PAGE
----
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## Multivariable calculus

### Course: Multivariable calculus>Unit 2

Lesson 2: Gradient and directional derivatives

# Directional derivative

Directional derivatives tell you how a multivariable function changes as you move along some vector in its input space.  Created by Grant Sanderson.

## Want to join the conversation?

• Shouldn't the vector v be change to its unit vector first? • Why are a(df/dx) and b(df/dy) ADDED together? He didn't really explain this in the video, he just said it would be a "good idea." It just seems to me like they should be kept separate, perhaps as two different entries in a vector.

Oh wait now I get it. I'm gonna leave this explanation I thought of here for people who might have been just as confused as I was. Here's why they get added together...

Think of f(x, y) as a graph: z = f(x, y). Think of some surface it creates. Now imagine you're trying to take the directional derivative along the vector v = [-1, 2]. If the nudge you made in the x direction (-1) changed the function by, say, -2 nudges, then the surface moves down by 2 nudges along the z-axis. Now imagine nudges in the y direction (+2) pushed the surface of the function up more that it was dragged down, by, let's say, +1.5 nudges each for a total of +3 nudges. The surface of the function has moved back up along the z-axis to +1 nudge above where it started. That's why you add the series of nudges together; it's a net change based on how a combination of nudges, in the component directions of the vector, affects the function overall. • The above explanation is amazing, but I would like to add something. Remember that in this video we are talking multivariable function, meaning ℝ^2 --> ℝ, which is the symbol representation of saying that the function takes in 2 independent variables, x and y, as input and outputs 1 variable z. Small changes in x or y can cause changes in z. We add in the video because small changes in x and y cause changes in z only. Therefore, to find the net change to z, we would add the changes caused by x and y. Hope this helps!
• what is the actual meaning of taking directional derivative
i.e; derivative along some other vector • One way to think of it intuitively is to think the direction derivative as What the slope is going to be AS we're moving through a multivariable function in a certain direction.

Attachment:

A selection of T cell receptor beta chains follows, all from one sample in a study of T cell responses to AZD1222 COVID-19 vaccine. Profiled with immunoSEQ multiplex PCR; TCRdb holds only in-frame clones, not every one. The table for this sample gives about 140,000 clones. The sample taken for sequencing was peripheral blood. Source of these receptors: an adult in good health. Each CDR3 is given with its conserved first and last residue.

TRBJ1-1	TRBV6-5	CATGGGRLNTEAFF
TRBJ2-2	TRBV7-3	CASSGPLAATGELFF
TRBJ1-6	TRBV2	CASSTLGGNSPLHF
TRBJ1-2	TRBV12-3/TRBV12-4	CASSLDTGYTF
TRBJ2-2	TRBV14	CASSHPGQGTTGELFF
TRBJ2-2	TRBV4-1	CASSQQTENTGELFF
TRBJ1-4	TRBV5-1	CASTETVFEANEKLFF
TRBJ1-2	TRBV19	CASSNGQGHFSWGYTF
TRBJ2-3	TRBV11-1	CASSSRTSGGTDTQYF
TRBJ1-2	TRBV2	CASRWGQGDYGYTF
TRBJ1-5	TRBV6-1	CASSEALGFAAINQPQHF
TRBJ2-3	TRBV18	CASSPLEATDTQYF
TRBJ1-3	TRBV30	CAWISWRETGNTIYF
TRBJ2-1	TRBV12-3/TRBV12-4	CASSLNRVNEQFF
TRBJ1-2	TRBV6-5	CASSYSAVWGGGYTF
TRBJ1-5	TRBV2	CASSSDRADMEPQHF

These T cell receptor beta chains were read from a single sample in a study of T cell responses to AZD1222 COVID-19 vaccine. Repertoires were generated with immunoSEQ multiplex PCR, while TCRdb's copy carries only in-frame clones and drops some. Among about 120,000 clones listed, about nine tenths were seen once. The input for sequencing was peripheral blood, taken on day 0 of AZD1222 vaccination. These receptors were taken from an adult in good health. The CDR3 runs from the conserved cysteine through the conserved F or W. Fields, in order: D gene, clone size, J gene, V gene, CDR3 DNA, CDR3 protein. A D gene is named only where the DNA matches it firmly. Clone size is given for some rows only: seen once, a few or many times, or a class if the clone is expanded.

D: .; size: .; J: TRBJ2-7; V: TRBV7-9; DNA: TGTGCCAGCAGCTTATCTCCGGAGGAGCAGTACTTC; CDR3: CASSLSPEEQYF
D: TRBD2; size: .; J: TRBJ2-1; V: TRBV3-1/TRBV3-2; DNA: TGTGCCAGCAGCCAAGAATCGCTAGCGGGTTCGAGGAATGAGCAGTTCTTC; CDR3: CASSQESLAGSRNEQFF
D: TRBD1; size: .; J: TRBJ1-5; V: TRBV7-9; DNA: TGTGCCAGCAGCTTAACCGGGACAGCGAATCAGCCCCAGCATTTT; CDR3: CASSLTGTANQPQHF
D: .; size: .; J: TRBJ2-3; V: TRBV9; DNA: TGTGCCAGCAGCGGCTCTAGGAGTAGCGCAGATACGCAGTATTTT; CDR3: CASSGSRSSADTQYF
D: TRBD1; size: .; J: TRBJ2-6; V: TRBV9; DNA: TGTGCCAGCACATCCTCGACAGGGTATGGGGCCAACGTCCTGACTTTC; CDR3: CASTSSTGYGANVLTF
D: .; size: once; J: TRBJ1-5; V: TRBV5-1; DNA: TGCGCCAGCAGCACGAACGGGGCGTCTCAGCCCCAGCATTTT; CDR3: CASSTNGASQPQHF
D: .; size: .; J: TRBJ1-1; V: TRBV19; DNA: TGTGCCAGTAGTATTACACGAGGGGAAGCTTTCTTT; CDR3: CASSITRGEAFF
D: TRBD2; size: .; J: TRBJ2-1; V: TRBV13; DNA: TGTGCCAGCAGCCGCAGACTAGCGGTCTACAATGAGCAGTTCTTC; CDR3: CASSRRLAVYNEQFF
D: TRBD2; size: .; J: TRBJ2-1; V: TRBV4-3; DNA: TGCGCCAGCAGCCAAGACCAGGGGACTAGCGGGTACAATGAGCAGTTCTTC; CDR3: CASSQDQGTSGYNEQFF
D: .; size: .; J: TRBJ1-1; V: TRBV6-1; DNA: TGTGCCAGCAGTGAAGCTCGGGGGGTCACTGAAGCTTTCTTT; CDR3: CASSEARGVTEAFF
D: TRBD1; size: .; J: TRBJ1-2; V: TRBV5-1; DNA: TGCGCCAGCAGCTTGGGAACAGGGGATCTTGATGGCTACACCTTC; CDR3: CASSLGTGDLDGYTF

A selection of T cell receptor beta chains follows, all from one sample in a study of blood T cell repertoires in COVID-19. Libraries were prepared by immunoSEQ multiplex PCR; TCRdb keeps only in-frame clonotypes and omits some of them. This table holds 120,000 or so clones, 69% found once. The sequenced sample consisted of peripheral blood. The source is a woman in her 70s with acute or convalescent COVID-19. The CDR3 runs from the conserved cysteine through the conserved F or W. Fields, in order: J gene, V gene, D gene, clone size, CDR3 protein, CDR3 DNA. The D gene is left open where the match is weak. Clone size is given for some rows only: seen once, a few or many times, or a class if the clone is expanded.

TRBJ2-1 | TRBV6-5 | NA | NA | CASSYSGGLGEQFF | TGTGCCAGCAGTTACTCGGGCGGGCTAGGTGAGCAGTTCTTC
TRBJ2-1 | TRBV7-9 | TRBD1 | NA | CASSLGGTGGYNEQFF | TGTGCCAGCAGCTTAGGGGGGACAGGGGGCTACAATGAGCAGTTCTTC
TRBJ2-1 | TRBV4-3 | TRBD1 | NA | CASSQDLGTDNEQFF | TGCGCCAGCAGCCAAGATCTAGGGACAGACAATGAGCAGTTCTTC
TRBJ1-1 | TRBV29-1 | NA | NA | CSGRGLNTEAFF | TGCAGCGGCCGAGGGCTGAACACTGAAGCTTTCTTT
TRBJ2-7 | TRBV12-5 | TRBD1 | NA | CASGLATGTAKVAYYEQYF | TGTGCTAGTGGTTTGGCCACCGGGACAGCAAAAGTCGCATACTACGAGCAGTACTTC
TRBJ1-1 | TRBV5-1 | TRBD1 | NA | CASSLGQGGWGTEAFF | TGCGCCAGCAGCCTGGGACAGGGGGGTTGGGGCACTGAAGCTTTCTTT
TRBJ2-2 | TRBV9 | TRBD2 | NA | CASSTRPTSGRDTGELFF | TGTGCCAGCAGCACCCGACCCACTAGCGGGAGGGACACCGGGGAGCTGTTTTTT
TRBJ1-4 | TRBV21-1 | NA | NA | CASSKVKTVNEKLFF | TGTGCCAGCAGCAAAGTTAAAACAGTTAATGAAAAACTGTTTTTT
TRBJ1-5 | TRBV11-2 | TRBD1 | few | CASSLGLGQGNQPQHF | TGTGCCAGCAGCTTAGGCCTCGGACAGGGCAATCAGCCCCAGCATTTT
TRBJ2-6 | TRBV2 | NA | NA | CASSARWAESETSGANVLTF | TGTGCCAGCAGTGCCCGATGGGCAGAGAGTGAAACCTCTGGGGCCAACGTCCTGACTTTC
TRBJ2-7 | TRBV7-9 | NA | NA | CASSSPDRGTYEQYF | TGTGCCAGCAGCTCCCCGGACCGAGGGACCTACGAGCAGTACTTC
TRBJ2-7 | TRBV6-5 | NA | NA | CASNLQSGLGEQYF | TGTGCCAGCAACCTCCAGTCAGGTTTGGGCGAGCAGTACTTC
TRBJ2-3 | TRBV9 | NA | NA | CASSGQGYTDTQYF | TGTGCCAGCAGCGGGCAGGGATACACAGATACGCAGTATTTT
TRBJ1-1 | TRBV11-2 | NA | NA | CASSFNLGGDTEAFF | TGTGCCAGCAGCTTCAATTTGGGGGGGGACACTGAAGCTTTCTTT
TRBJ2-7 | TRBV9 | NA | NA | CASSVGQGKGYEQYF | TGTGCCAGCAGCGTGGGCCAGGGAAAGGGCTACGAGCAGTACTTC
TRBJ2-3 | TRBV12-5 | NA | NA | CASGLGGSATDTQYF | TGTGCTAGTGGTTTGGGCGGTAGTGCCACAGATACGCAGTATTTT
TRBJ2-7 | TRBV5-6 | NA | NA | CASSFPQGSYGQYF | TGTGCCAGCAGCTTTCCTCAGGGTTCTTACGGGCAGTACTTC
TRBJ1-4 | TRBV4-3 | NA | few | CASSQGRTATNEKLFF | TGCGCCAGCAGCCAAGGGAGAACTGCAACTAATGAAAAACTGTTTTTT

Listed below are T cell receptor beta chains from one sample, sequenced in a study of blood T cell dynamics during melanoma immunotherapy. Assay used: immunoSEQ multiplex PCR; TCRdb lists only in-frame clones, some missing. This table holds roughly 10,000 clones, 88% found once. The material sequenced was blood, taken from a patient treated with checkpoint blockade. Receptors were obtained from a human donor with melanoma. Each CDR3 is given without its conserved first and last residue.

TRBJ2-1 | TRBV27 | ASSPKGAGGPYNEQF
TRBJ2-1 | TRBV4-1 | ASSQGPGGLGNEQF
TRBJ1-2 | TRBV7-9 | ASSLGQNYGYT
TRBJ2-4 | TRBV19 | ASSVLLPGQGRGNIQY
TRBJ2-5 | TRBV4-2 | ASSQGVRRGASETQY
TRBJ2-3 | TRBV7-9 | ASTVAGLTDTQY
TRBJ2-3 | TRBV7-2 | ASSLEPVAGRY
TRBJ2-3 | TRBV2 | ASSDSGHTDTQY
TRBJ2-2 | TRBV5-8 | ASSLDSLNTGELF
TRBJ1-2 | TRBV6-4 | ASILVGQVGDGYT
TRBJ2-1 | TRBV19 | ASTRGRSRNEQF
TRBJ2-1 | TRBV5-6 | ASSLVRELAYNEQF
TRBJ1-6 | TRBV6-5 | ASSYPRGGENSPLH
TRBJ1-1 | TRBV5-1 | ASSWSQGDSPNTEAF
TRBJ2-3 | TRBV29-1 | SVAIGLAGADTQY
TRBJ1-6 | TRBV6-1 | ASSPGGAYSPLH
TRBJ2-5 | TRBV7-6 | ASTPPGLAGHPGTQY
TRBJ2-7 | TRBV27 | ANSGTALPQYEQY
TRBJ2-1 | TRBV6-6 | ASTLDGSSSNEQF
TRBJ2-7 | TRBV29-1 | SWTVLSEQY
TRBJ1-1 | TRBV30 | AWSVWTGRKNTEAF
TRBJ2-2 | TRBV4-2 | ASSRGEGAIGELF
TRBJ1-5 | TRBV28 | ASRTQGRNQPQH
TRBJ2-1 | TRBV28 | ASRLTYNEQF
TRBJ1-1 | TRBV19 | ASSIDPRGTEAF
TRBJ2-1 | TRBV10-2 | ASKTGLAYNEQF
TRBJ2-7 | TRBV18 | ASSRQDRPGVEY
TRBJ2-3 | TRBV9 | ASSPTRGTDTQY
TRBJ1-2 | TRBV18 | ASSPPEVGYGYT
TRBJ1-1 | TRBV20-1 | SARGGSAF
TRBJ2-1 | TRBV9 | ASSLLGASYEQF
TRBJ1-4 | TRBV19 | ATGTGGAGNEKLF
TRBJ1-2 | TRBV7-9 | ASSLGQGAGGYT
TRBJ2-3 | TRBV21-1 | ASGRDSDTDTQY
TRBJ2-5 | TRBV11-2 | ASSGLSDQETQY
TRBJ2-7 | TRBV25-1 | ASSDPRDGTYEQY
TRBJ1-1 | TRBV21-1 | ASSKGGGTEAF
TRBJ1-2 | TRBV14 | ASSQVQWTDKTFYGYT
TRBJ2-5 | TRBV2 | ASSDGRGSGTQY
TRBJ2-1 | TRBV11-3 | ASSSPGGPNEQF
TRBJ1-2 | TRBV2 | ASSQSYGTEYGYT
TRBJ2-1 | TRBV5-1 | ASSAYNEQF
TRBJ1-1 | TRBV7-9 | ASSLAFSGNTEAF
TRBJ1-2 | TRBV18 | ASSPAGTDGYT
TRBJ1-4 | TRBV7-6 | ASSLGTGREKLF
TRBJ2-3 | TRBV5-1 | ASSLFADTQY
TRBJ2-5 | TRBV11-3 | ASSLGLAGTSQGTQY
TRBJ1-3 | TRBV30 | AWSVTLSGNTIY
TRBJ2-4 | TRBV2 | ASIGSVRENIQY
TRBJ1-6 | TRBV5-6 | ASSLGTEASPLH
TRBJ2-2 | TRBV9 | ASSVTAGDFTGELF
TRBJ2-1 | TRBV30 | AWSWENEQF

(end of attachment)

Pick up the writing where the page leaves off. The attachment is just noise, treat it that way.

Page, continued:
Imagine that you're hiking on a mountain and you want to know the slope in the direction you're looking. If you think of the mountain as a function, taking the derivative of that function on the direction you're looking will give you the slope of the mountain as you go on in that same direction.
Mathematically you'd just think of the direction you're looking as a vector and then multiply that by the gradient

(I know it's been a while since this was asked but I hope it helps someone)
• In the process of computing directional derivatives the vector itself seems to be more important rather than the direction of it. I mean, differentiation includes just a tiny nudge. Then why should vectors with same direction but different magnitudes(scaled versions) give a different value for it. After all partial differentiation involves nudging input in either direction keeping the other constant . There the length of the x or y axis does not matter. Then why should the directional derivative depend on the the magnitude
of the vector at all? • If I get this correctly.. this is the way I think of it.
Lets say x and y are coordinates on a map, and f(x,y) is the elevation in some hilly region.

Taking the directional derivative with a unit vector is akin to getting the slope of f() in the direction of that unit vector. So if you were standing on a hill at (x,y), this derivative would define how steep the f() is at that point, in that direction.
However if you are moving on the hill, and you want to know how fast you are changing elevation, then your rate of change depends on three things: your speed, your direction and your location. Your direction and location determine the slope of the hill (as mentioned in the above paragraph) but then your speed determines how fast you are going, so if you double your speed (i.e. double the magnitude of your vector) then your rate of change doubles as well.
• the formula for the directional derivative used in this clip is good only provided the direction vector is a unit vector. • i am wondering about how adding the rate of change of x component and y component leads to the rate of change of vector V .please save me • I don't understand the use of gradient at isn't the gradient of a function a vector! This is driving me nuts :( • I don't think I'm quite following the idea of visualizing the output of the function on a real number line. Are the "nudges" on the number line representative of changes in the f(x,y) produced when the original value is "nudged"? How come when y is nudged up the value of f goes down? Or is it more of a conceptual idea and not taken quite so literally?